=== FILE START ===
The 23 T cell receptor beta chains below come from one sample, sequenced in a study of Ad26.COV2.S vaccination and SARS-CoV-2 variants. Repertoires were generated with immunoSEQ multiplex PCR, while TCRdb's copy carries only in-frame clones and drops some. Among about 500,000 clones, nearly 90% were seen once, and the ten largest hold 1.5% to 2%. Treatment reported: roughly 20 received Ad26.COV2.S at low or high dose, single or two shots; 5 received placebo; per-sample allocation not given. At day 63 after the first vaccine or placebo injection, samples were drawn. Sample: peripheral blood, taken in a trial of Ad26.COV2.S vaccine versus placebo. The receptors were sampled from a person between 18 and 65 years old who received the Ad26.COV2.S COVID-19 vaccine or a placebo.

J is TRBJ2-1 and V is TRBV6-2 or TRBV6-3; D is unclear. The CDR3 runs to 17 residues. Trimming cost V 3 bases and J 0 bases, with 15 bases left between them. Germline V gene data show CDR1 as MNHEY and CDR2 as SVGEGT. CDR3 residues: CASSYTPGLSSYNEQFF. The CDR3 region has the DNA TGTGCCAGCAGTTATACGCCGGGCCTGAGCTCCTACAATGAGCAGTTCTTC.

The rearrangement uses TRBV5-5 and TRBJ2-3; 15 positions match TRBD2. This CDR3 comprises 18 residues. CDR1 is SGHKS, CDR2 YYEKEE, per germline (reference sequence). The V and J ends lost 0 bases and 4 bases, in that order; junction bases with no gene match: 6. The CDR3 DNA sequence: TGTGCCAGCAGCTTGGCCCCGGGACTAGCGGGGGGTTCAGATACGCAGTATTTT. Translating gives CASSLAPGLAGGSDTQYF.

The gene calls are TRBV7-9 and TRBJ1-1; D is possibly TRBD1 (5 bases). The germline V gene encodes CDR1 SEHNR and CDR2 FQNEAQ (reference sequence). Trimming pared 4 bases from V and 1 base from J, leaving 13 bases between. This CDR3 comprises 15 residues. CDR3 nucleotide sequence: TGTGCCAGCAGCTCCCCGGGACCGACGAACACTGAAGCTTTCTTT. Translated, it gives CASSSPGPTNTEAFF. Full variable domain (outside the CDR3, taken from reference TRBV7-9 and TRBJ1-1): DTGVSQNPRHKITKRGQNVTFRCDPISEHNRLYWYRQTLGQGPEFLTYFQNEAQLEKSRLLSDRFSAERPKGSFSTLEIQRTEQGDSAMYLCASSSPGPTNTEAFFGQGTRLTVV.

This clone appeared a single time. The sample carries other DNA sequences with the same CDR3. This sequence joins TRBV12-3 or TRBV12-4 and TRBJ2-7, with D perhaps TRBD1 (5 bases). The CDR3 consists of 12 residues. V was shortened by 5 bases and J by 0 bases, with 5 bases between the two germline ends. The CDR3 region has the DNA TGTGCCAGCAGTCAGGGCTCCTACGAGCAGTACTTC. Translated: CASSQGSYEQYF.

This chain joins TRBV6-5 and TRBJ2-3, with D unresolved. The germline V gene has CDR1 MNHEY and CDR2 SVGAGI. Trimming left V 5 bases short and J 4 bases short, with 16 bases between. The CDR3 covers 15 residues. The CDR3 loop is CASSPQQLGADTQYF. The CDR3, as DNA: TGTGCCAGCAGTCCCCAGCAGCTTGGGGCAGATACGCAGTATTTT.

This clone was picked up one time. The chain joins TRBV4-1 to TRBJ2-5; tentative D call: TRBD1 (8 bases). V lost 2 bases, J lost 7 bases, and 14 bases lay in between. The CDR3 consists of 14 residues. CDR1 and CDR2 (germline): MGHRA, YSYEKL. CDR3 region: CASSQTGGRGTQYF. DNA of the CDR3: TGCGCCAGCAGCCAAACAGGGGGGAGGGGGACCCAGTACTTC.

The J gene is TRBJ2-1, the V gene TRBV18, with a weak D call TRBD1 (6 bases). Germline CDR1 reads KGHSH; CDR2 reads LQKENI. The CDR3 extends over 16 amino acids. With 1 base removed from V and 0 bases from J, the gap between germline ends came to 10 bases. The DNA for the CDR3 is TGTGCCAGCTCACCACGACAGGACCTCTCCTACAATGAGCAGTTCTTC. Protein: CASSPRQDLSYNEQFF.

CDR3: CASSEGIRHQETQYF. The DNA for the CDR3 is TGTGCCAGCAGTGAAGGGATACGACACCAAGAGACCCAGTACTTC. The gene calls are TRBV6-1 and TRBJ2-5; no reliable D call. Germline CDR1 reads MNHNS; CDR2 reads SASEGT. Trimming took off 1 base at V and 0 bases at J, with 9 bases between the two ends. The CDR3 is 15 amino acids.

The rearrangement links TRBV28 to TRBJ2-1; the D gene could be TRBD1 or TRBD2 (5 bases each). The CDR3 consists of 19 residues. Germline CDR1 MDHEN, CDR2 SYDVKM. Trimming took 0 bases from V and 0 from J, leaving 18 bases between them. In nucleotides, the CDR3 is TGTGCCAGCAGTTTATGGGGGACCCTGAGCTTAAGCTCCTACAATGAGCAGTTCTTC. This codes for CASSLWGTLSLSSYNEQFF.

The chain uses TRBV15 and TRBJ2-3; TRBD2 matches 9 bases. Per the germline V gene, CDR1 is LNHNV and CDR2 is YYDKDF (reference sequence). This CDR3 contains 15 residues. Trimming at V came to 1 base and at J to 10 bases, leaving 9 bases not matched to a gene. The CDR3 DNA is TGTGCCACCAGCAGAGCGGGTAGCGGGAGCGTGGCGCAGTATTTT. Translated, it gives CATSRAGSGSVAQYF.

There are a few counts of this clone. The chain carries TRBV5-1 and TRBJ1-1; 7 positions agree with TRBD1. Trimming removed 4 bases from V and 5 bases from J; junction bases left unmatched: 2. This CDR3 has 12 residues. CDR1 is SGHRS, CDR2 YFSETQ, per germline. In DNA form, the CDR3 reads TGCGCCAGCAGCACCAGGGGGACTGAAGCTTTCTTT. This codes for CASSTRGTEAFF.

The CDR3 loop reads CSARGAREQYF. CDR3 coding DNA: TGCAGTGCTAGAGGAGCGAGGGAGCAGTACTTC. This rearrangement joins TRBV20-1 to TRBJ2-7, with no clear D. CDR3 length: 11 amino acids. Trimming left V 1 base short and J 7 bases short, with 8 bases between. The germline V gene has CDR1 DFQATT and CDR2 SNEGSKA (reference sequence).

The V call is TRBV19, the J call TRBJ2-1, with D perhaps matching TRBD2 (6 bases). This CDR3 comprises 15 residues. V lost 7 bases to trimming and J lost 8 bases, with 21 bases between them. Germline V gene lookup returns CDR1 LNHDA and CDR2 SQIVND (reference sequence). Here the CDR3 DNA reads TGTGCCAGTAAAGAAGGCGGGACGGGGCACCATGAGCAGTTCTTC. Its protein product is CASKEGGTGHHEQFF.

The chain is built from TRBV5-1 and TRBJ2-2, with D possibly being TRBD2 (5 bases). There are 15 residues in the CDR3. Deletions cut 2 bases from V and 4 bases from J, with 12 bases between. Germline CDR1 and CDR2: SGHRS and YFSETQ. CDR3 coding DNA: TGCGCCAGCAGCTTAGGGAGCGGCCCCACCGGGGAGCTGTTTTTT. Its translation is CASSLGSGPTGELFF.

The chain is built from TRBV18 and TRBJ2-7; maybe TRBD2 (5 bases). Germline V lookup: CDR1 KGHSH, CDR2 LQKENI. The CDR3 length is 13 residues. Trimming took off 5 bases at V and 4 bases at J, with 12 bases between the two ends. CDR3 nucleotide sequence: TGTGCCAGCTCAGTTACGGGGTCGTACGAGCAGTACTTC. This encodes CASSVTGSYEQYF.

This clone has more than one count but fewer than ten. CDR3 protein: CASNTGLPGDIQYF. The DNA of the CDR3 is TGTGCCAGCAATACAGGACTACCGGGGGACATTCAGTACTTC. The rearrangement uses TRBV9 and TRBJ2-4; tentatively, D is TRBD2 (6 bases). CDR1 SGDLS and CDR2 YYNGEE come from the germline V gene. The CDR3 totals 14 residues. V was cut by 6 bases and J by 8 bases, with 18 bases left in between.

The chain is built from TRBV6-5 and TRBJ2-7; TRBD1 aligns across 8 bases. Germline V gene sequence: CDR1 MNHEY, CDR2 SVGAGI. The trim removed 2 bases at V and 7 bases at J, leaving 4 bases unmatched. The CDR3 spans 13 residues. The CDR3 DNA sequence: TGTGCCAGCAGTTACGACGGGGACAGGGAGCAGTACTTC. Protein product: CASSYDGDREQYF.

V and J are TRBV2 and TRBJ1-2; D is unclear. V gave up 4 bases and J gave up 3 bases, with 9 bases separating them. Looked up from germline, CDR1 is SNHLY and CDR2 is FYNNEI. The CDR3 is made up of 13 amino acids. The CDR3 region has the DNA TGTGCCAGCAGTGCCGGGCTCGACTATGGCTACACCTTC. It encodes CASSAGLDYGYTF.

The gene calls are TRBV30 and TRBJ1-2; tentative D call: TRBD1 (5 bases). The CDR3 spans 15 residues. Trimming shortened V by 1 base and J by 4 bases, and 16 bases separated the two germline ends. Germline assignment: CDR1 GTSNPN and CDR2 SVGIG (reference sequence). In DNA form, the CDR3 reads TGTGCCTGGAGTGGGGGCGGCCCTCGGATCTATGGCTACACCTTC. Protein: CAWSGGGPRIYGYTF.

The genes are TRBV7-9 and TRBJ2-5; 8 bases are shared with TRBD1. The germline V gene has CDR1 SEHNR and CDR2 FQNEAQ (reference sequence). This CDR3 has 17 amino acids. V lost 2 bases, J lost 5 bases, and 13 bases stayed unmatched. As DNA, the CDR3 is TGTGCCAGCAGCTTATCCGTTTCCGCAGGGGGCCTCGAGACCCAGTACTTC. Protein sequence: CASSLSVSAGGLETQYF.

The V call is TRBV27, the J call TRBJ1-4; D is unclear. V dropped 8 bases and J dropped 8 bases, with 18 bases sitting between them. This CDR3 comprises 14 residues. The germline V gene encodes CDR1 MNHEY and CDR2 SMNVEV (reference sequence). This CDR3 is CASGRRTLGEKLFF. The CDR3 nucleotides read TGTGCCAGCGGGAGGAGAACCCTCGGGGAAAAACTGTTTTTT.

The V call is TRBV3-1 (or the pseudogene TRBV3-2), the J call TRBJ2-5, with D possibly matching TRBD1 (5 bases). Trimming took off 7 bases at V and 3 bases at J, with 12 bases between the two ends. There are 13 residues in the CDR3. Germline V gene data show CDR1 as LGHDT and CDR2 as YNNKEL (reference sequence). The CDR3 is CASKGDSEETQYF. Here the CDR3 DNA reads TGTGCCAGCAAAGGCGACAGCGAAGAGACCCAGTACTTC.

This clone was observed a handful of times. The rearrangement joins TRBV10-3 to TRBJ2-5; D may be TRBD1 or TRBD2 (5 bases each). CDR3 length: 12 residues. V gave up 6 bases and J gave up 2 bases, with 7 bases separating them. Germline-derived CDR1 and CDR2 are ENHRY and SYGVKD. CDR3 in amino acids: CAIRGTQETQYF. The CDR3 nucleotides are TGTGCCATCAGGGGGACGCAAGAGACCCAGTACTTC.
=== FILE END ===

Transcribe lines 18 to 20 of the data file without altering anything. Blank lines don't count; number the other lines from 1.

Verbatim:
The chain is built from TRBV6-5 and TRBJ2-7; TRBD1 aligns across 8 bases. Germline V gene sequence: CDR1 MNHEY, CDR2 SVGAGI. The trim removed 2 bases at V and 7 bases at J, leaving 4 bases unmatched. The CDR3 spans 13 residues. The CDR3 DNA sequence: TGTGCCAGCAGTTACGACGGGGACAGGGAGCAGTACTTC. Protein product: CASSYDGDREQYF.

V and J are TRBV2 and TRBJ1-2; D is unclear. V gave up 4 bases and J gave up 3 bases, with 9 bases separating them. Looked up from germline, CDR1 is SNHLY and CDR2 is FYNNEI. The CDR3 is made up of 13 amino acids. The CDR3 region has the DNA TGTGCCAGCAGTGCCGGGCTCGACTATGGCTACACCTTC. It encodes CASSAGLDYGYTF.

The gene calls are TRBV30 and TRBJ1-2; tentative D call: TRBD1 (5 bases). The CDR3 spans 15 residues. Trimming shortened V by 1 base and J by 4 bases, and 16 bases separated the two germline ends. Germline assignment: CDR1 GTSNPN and CDR2 SVGIG (reference sequence). In DNA form, the CDR3 reads TGTGCCTGGAGTGGGGGCGGCCCTCGGATCTATGGCTACACCTTC. Protein: CAWSGGGPRIYGYTF.